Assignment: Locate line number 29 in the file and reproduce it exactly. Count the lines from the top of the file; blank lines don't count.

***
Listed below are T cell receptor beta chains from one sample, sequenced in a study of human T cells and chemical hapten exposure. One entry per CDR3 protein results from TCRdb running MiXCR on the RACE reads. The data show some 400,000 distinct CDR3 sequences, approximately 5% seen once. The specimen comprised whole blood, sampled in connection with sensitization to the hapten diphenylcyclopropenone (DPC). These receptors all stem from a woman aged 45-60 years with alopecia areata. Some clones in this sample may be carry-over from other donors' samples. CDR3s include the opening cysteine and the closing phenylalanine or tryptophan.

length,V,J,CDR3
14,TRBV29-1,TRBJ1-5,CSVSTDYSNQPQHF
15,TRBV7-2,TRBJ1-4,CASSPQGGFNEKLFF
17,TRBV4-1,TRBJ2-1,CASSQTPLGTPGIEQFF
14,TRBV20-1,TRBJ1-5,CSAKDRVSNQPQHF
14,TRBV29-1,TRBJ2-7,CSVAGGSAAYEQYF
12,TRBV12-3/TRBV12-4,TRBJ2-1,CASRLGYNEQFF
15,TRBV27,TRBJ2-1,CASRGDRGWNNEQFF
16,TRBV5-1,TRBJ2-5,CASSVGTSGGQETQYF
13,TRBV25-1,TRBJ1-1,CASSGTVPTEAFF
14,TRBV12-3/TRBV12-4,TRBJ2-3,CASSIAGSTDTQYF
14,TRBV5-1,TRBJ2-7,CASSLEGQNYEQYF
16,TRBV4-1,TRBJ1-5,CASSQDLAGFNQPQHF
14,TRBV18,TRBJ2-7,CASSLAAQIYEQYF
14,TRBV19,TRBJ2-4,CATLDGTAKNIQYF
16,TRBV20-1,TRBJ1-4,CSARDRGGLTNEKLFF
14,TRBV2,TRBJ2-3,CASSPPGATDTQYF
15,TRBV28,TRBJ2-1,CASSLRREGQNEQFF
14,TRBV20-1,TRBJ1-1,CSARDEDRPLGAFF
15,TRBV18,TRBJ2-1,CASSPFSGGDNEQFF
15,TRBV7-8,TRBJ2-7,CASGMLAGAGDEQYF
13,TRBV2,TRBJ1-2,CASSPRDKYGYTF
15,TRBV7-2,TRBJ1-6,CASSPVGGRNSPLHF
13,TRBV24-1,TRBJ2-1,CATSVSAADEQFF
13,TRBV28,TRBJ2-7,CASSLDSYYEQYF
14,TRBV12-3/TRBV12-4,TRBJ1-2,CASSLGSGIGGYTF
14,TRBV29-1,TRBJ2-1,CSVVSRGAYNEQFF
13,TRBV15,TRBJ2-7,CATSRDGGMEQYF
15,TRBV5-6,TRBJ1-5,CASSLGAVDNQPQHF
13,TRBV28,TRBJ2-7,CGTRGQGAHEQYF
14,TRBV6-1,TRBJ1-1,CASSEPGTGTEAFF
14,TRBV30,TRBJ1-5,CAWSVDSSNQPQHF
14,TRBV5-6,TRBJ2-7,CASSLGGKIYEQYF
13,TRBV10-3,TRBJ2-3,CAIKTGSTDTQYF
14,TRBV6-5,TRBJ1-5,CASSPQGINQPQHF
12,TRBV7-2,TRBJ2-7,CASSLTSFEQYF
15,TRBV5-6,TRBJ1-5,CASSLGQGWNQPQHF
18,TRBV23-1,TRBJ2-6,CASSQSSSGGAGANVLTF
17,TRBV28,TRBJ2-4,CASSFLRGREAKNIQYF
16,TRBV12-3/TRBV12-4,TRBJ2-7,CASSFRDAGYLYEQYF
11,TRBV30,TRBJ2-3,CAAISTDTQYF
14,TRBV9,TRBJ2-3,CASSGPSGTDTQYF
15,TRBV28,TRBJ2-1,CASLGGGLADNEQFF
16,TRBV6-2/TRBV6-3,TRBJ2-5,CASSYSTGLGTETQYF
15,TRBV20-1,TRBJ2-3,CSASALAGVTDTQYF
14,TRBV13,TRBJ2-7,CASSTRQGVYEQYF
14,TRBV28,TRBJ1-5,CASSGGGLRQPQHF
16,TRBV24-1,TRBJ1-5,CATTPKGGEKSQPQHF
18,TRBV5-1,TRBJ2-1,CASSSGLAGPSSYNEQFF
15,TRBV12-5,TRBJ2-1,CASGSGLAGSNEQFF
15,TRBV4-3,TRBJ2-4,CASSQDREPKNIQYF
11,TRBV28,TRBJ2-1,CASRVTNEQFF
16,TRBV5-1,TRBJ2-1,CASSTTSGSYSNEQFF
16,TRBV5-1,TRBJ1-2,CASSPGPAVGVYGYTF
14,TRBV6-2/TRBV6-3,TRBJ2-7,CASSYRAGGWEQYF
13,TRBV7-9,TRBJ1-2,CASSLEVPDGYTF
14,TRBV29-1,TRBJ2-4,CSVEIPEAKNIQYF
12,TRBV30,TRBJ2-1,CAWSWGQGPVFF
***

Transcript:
13,TRBV15,TRBJ2-7,CATSRDGGMEQYF